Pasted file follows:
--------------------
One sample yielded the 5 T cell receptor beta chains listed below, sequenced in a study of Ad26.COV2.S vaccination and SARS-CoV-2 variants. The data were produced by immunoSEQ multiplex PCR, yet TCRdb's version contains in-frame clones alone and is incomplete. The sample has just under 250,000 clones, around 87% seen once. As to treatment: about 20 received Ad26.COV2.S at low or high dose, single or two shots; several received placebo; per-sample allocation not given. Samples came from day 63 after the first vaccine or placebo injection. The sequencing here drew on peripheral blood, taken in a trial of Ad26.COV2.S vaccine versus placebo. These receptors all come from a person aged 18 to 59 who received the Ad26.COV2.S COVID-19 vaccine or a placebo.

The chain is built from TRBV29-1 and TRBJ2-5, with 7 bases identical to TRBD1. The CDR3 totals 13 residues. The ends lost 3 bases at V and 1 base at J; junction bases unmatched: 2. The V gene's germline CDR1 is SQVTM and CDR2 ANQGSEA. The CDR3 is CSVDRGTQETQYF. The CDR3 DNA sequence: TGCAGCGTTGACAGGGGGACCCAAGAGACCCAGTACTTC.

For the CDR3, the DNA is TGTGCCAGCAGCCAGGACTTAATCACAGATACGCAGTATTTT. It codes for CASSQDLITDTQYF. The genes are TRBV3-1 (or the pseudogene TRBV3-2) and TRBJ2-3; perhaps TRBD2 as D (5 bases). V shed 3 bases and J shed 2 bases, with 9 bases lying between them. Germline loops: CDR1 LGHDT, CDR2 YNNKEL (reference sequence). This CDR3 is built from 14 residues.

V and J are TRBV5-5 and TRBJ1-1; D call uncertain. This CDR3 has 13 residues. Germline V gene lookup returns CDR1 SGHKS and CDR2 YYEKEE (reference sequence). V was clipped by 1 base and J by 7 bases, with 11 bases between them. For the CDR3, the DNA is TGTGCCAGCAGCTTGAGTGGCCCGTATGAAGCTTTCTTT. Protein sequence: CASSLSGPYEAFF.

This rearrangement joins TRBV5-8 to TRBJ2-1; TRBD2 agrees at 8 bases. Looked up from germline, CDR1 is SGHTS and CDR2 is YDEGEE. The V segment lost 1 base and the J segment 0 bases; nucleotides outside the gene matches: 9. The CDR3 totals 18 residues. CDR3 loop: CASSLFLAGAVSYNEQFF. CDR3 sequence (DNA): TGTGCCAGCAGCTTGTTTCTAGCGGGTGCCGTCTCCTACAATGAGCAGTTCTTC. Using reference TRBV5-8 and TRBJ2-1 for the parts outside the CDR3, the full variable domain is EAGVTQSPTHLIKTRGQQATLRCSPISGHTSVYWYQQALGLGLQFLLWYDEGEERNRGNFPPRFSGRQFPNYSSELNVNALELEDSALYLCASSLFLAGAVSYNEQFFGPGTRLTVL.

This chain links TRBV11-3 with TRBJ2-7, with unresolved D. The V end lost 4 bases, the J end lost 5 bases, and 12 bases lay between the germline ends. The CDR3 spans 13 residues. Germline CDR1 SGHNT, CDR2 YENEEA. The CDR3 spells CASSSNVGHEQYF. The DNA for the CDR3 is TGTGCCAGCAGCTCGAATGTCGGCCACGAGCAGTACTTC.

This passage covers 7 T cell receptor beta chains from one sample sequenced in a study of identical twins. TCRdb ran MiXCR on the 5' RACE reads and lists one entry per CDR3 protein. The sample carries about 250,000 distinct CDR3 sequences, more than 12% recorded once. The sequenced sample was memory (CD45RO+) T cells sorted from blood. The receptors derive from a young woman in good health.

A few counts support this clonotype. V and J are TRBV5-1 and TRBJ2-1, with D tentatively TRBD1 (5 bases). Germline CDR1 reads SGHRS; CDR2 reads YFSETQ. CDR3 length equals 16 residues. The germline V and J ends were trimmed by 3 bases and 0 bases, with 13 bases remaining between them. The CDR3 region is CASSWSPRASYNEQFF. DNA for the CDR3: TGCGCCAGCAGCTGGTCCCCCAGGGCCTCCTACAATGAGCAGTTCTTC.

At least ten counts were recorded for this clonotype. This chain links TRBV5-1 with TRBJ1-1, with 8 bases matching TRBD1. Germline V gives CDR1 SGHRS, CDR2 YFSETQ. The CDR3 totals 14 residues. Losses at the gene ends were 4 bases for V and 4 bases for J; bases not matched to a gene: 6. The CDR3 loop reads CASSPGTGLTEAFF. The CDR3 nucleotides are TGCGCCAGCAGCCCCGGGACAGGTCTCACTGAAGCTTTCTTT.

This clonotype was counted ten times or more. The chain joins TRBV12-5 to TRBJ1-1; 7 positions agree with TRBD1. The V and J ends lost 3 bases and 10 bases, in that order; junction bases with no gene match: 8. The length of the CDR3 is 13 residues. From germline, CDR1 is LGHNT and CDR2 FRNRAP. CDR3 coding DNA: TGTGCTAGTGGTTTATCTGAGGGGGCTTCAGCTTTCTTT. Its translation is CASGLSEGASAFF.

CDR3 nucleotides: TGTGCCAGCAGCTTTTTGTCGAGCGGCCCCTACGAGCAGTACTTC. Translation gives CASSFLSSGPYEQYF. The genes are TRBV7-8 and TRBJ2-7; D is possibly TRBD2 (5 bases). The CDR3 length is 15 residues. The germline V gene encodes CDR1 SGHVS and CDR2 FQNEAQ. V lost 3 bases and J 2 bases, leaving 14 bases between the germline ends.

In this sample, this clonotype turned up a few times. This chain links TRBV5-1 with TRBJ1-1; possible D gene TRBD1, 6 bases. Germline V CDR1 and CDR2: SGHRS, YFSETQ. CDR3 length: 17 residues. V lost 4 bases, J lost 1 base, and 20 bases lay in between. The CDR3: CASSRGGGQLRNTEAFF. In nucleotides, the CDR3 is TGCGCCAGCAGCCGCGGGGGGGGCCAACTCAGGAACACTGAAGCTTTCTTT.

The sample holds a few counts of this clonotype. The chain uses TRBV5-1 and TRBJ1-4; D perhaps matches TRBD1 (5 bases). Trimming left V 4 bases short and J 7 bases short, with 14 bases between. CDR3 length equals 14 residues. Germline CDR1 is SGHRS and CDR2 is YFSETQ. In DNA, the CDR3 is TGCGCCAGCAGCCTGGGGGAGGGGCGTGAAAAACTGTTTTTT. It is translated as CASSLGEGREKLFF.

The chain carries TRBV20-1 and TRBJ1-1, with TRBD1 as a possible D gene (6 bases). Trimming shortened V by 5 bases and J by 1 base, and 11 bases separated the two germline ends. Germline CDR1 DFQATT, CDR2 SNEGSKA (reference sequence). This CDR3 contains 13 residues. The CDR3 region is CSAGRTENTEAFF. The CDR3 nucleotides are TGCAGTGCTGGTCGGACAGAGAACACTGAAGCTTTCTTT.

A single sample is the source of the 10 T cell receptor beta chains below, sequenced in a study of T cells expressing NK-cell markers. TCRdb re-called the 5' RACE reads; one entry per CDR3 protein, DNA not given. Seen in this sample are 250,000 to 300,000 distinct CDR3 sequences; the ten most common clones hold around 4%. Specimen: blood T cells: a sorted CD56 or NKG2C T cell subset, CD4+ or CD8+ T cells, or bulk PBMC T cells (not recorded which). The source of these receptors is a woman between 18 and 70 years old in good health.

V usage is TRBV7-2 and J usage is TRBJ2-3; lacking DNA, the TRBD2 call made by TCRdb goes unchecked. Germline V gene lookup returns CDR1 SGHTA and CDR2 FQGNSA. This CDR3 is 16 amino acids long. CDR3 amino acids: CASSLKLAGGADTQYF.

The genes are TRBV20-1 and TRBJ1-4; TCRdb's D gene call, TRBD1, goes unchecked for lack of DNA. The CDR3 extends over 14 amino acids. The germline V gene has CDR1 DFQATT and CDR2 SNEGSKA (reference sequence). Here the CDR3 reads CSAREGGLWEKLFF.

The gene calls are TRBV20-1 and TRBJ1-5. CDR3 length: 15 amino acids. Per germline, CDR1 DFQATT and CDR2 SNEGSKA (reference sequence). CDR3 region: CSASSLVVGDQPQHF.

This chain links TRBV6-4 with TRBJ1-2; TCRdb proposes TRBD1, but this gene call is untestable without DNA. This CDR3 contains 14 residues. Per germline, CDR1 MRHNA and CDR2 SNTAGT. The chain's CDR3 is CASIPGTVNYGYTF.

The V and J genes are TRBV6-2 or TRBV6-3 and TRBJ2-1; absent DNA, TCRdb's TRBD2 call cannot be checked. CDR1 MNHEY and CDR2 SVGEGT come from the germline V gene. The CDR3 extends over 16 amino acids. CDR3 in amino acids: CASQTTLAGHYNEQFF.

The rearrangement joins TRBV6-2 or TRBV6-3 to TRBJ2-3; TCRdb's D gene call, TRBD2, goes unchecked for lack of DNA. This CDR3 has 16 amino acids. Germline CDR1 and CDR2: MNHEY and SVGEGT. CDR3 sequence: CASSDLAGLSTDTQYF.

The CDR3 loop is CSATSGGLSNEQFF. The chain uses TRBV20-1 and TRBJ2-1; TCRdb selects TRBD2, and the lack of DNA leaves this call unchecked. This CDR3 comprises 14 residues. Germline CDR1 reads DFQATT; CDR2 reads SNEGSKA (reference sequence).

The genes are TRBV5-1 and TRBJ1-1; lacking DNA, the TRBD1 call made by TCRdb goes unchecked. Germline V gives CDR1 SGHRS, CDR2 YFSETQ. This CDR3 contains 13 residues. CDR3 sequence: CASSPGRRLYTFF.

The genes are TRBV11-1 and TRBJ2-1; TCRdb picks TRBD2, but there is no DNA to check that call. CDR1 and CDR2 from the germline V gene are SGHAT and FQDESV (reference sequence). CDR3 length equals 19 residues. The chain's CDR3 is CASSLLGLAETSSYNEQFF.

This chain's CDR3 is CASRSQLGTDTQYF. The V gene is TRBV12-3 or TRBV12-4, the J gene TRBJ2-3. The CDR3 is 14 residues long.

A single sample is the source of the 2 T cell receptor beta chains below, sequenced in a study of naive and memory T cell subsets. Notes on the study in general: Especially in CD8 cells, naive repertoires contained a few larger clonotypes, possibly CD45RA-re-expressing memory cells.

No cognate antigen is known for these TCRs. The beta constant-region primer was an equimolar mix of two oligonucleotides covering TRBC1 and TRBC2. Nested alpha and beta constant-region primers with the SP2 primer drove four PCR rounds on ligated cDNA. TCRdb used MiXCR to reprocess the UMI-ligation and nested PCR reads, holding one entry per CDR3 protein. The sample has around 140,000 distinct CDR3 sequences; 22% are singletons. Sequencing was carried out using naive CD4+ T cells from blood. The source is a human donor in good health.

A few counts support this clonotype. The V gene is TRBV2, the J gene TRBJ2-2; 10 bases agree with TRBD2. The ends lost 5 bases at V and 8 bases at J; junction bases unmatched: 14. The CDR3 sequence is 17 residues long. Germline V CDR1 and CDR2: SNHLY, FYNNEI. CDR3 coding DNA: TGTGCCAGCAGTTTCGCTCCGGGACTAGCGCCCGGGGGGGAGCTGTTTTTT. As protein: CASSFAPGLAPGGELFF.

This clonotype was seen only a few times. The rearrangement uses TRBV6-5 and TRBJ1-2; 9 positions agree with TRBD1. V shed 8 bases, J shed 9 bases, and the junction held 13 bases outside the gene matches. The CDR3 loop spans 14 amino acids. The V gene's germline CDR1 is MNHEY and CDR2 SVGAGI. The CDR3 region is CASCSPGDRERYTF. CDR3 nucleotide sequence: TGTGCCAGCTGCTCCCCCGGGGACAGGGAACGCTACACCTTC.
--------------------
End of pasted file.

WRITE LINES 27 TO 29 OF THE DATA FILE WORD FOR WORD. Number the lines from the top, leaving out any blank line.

No cognate antigen is known for these TCRs. The beta constant-region primer was an equimolar mix of two oligonucleotides covering TRBC1 and TRBC2. Nested alpha and beta constant-region primers with the SP2 primer drove four PCR rounds on ligated cDNA. TCRdb used MiXCR to reprocess the UMI-ligation and nested PCR reads, holding one entry per CDR3 protein. The sample has around 140,000 distinct CDR3 sequences; 22% are singletons. Sequencing was carried out using naive CD4+ T cells from blood. The source is a human donor in good health.

A few counts support this clonotype. The V gene is TRBV2, the J gene TRBJ2-2; 10 bases agree with TRBD2. The ends lost 5 bases at V and 8 bases at J; junction bases unmatched: 14. The CDR3 sequence is 17 residues long. Germline V CDR1 and CDR2: SNHLY, FYNNEI. CDR3 coding DNA: TGTGCCAGCAGTTTCGCTCCGGGACTAGCGCCCGGGGGGGAGCTGTTTTTT. As protein: CASSFAPGLAPGGELFF.

This clonotype was seen only a few times. The rearrangement uses TRBV6-5 and TRBJ1-2; 9 positions agree with TRBD1. V shed 8 bases, J shed 9 bases, and the junction held 13 bases outside the gene matches. The CDR3 loop spans 14 amino acids. The V gene's germline CDR1 is MNHEY and CDR2 SVGAGI. The CDR3 region is CASCSPGDRERYTF. CDR3 nucleotide sequence: TGTGCCAGCTGCTCCCCCGGGGACAGGGAACGCTACACCTTC.